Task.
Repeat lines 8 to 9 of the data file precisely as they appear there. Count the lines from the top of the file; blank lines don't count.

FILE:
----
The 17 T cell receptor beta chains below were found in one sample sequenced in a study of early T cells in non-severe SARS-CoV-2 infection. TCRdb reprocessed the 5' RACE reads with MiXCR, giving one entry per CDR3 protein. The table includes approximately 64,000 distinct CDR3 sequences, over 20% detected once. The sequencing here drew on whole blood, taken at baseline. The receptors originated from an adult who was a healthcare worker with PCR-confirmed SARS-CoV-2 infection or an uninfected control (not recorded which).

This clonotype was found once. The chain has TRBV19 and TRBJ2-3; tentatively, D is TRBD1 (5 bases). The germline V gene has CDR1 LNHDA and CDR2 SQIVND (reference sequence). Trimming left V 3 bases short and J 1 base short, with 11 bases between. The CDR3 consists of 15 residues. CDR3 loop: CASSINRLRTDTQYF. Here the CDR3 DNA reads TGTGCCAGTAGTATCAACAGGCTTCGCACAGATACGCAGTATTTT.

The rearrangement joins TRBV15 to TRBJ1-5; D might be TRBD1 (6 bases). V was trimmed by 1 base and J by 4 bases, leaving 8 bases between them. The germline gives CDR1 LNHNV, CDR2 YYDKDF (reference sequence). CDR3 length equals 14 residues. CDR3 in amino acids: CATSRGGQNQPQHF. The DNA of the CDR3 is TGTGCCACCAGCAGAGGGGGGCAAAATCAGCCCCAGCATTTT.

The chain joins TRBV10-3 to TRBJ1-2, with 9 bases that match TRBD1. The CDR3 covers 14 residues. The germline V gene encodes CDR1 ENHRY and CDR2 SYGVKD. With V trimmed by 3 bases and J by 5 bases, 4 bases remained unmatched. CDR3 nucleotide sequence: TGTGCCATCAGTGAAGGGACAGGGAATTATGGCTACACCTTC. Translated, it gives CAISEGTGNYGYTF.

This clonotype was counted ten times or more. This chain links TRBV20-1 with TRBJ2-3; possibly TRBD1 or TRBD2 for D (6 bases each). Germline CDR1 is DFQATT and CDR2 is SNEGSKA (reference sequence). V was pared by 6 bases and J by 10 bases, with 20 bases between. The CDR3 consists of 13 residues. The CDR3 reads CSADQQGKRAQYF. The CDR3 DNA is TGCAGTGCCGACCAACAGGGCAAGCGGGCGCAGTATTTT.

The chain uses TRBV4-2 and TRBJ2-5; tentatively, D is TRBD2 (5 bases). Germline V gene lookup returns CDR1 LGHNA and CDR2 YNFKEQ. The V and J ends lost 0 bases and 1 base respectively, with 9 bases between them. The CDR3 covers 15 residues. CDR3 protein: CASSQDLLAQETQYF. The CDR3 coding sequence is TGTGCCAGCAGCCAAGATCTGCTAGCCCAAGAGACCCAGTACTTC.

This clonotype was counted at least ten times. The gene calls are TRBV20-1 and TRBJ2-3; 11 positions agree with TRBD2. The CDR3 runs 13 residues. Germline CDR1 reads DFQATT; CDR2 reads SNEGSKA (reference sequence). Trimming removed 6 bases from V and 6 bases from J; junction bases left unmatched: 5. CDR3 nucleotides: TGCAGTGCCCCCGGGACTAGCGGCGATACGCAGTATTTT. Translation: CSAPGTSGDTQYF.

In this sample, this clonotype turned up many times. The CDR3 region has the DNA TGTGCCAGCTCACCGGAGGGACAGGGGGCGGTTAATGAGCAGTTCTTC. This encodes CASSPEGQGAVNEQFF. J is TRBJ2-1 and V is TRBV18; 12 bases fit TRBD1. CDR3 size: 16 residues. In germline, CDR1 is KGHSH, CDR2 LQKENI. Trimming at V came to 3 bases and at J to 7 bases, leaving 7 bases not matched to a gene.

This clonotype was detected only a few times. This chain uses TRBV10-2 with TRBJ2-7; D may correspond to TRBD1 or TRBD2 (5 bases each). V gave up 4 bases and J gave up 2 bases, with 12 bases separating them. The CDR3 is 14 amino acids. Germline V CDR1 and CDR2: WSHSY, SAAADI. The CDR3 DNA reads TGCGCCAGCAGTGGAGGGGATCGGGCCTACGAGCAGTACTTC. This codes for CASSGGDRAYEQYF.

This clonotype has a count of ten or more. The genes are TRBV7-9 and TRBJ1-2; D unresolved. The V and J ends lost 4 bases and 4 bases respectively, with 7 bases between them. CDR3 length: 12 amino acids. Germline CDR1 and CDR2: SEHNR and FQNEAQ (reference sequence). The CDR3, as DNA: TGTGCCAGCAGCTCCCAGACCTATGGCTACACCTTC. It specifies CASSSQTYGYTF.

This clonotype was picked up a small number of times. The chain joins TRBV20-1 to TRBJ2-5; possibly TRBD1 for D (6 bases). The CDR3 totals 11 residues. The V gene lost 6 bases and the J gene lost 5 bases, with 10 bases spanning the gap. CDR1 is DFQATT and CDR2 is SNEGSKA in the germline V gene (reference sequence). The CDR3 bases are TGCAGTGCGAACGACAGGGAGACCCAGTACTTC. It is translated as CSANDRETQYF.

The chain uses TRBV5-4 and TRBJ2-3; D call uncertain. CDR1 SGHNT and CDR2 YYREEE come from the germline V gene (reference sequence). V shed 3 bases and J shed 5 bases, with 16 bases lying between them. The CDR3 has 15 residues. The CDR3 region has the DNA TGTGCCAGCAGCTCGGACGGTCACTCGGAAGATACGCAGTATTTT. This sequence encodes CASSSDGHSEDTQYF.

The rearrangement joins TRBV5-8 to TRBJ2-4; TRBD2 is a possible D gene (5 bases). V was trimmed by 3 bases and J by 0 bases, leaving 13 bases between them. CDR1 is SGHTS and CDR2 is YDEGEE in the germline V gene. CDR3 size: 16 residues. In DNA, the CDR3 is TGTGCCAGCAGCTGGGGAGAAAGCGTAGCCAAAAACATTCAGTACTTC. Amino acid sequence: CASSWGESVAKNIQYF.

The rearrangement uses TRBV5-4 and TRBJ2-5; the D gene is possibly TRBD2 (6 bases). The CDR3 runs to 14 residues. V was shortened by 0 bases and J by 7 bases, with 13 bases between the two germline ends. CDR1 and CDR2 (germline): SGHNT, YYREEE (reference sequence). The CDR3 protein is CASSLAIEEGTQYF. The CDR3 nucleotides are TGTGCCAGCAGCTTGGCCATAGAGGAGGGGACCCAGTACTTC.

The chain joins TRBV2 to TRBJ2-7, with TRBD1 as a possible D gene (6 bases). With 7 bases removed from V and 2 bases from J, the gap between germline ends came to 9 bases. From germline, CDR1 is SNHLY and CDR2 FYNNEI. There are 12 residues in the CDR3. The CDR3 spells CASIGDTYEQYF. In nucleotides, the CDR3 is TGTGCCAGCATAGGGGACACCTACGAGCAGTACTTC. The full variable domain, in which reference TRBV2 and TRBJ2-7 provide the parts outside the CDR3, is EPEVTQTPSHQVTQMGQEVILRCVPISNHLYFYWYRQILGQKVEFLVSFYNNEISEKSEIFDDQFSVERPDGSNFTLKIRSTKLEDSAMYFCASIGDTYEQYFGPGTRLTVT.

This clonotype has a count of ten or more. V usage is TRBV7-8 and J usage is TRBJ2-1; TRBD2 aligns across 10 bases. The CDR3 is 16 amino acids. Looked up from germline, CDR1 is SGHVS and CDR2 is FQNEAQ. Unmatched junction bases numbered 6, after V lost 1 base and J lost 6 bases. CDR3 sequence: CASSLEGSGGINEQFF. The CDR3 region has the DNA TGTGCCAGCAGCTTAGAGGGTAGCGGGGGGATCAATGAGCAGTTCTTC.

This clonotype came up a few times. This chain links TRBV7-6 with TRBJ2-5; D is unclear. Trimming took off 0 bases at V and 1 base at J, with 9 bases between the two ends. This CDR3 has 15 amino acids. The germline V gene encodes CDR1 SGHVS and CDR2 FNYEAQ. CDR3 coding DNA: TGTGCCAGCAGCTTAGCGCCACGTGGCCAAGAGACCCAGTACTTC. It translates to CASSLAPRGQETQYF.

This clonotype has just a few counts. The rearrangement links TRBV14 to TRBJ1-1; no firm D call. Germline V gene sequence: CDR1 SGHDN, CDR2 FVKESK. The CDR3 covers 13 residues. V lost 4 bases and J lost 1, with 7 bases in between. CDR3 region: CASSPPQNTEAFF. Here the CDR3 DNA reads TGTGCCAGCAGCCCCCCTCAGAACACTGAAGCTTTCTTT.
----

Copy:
In this sample, this clonotype turned up many times. The CDR3 region has the DNA TGTGCCAGCTCACCGGAGGGACAGGGGGCGGTTAATGAGCAGTTCTTC. This encodes CASSPEGQGAVNEQFF. J is TRBJ2-1 and V is TRBV18; 12 bases fit TRBD1. CDR3 size: 16 residues. In germline, CDR1 is KGHSH, CDR2 LQKENI. Trimming at V came to 3 bases and at J to 7 bases, leaving 7 bases not matched to a gene.

This clonotype was detected only a few times. This chain uses TRBV10-2 with TRBJ2-7; D may correspond to TRBD1 or TRBD2 (5 bases each). V gave up 4 bases and J gave up 2 bases, with 12 bases separating them. The CDR3 is 14 amino acids. Germline V CDR1 and CDR2: WSHSY, SAAADI. The CDR3 DNA reads TGCGCCAGCAGTGGAGGGGATCGGGCCTACGAGCAGTACTTC. This codes for CASSGGDRAYEQYF.